Ann Armbrecht’s The Business of Botanicals is an insightful, impassioned study of the herbal supplements industry and the challenges of producing its goods in a socially responsible way.
The botanical supplement industry exceeded $9 billion in sales in 2019. Armbrecht notes that its global supply network has become so complex and disconnected, though, that few consumers understand where the supplements they buy are sourced: where the herbs were grown, how they were harvested and processed, and what the impacts of such practices are on harvesters, communities, and the environment.
Representing hundreds of interviews with people at all levels of the supply chain—a huge herbal supplement factory in New Jersey; an organic echinacea farm in the Pacific Northwest; an elderly Polish woman who harvests wild nettles for $6 a day—the book is a commanding plea that people engage in “conscious capitalism.” It includes reminders that the cheapest products typically come at a cost for the environment, workers, and the consumer, for whom healing properties are compromised.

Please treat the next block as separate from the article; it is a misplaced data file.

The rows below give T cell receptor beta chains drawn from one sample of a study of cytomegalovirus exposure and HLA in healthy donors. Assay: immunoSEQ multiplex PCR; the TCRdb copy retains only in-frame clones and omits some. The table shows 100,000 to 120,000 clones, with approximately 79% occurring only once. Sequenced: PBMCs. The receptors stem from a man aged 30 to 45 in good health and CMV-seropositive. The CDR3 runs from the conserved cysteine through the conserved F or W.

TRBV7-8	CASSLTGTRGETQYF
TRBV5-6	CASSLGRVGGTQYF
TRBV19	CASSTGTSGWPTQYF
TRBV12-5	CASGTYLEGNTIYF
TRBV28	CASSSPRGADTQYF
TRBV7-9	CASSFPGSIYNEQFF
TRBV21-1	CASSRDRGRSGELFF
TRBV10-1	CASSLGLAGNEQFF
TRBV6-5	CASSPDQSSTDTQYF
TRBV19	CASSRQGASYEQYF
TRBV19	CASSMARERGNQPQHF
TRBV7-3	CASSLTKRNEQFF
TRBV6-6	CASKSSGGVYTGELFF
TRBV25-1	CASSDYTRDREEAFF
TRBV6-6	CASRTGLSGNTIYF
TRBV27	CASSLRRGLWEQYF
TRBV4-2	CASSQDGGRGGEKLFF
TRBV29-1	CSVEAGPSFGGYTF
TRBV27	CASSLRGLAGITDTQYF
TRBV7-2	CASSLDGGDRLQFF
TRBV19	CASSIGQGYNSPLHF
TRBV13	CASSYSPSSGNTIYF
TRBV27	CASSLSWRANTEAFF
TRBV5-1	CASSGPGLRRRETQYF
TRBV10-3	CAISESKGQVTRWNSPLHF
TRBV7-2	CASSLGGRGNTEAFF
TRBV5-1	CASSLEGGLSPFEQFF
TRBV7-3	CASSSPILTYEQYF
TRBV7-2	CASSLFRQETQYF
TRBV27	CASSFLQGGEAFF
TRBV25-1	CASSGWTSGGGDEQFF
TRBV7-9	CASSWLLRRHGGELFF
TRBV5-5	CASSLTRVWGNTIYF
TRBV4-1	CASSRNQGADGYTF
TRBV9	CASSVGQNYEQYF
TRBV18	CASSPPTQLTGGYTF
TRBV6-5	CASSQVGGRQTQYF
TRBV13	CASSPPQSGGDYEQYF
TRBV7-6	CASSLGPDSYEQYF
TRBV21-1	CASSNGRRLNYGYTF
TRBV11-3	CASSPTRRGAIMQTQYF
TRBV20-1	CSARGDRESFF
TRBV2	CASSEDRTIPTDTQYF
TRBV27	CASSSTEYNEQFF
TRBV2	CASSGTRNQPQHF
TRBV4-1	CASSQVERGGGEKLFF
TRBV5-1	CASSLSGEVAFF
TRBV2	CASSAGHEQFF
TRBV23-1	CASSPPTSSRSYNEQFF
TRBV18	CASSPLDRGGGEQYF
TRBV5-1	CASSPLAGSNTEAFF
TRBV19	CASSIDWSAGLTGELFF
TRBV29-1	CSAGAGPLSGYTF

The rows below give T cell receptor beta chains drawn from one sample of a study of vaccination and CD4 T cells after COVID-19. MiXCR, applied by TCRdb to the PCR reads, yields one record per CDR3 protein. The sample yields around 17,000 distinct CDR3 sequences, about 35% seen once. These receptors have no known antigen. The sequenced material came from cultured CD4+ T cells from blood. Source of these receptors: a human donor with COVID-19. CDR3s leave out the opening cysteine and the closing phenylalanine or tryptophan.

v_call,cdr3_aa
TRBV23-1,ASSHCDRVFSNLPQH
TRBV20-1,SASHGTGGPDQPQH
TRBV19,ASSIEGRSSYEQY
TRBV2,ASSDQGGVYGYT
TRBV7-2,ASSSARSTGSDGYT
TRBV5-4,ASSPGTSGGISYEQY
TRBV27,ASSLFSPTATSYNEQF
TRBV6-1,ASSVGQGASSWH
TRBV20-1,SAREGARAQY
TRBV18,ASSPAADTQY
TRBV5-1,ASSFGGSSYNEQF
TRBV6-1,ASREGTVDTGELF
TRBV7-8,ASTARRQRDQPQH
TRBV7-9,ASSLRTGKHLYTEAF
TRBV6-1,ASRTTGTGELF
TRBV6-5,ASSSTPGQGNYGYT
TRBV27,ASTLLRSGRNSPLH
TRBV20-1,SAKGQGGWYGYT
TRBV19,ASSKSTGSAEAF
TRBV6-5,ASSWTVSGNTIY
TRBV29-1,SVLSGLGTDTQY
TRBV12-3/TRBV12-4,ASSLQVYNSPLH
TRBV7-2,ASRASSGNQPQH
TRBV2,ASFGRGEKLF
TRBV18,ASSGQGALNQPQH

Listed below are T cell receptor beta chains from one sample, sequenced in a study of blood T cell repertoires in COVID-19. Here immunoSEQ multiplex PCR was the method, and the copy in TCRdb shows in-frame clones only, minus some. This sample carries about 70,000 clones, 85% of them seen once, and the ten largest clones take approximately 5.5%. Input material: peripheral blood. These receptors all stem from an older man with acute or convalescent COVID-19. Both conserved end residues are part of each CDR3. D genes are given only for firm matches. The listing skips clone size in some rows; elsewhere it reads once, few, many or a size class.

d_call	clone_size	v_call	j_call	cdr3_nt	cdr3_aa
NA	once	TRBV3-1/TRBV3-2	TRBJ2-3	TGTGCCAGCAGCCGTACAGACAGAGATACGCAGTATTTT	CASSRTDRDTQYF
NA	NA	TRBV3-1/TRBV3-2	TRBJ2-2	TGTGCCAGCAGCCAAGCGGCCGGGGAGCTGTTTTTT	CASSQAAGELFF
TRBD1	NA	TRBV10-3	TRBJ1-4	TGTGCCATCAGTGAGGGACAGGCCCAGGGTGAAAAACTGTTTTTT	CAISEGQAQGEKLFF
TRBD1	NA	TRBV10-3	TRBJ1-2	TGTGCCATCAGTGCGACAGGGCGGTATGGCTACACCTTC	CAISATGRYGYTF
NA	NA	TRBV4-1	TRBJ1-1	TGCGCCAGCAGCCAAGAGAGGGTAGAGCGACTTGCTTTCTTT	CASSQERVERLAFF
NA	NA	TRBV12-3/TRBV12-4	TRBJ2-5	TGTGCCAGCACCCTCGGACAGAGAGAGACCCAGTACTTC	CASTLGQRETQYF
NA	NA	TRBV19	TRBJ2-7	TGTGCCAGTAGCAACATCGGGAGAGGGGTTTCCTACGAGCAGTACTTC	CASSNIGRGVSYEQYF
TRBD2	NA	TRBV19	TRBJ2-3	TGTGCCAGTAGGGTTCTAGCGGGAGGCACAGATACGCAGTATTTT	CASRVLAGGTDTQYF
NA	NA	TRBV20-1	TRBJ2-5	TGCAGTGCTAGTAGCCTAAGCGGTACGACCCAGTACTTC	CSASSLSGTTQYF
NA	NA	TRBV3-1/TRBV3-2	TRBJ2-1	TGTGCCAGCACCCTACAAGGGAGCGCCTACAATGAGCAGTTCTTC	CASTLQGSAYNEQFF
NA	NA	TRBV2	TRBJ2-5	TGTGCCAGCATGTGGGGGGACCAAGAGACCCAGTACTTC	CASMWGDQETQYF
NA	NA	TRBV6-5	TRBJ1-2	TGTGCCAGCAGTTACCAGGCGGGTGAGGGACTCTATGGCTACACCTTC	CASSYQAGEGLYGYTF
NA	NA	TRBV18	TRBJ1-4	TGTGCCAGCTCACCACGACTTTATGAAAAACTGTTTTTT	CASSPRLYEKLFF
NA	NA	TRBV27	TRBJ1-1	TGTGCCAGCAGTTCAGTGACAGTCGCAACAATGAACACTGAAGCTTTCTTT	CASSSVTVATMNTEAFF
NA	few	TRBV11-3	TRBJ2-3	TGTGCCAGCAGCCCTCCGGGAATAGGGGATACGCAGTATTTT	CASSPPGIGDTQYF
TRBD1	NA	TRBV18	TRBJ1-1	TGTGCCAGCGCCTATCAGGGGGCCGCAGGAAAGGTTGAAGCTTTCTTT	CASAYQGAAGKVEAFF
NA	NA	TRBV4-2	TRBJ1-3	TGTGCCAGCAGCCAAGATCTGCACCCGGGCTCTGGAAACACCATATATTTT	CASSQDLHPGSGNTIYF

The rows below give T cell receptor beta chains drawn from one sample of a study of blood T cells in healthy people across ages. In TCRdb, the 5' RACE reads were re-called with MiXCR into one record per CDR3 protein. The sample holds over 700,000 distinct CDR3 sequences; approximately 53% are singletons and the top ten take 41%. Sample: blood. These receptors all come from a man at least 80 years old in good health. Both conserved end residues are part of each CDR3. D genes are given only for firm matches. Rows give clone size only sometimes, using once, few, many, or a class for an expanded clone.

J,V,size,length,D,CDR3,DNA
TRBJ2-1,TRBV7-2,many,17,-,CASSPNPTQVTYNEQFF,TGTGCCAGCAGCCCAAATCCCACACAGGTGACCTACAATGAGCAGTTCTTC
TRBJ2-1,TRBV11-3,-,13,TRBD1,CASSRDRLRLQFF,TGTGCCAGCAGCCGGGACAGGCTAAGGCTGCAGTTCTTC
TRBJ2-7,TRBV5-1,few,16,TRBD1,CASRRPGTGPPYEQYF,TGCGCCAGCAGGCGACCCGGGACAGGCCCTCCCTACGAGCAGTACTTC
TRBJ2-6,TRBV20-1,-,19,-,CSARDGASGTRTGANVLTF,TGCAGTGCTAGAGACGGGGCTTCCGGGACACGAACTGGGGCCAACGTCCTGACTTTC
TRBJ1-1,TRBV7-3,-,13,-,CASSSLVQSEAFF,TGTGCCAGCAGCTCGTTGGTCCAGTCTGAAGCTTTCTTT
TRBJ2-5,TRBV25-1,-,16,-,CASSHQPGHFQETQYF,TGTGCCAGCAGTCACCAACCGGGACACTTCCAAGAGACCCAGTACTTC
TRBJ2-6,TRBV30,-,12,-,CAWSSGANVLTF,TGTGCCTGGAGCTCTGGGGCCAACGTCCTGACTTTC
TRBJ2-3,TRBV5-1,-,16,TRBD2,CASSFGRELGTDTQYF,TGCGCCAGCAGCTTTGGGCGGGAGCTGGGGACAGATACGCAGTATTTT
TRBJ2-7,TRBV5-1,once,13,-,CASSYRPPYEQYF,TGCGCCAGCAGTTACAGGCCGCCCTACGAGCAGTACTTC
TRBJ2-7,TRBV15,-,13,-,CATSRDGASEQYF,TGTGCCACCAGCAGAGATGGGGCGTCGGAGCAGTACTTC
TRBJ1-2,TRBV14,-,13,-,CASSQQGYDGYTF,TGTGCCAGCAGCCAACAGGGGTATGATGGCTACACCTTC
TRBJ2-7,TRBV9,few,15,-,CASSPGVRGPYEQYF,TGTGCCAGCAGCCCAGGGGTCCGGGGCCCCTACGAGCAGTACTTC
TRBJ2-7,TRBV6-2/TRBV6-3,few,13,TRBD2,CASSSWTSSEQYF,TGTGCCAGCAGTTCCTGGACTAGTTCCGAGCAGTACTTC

Although it acknowledges concerns over product contamination and careless practices, the book also emphasizes how many people strive to do what’s right. In northwest India, a company promotes the sustainable production of senna, a natural laxative, by helping local farmers enhance their yield and income while improving local water supplies and supporting education. An effort to protect sacred groves of old growth trees in Western Ghat ensures a sustainable source for the bibhitaki fruit used in ayurvedic medicine, and also protects a critical habitat for the great pied hornbill, a threatened species.
Thoughtful and compelling, The Business of Botanicals is insightful in outlining the complexities of sourcing herbal botanicals. It challenges those interested in natural health to take responsibility for understanding the impact of their purchases.
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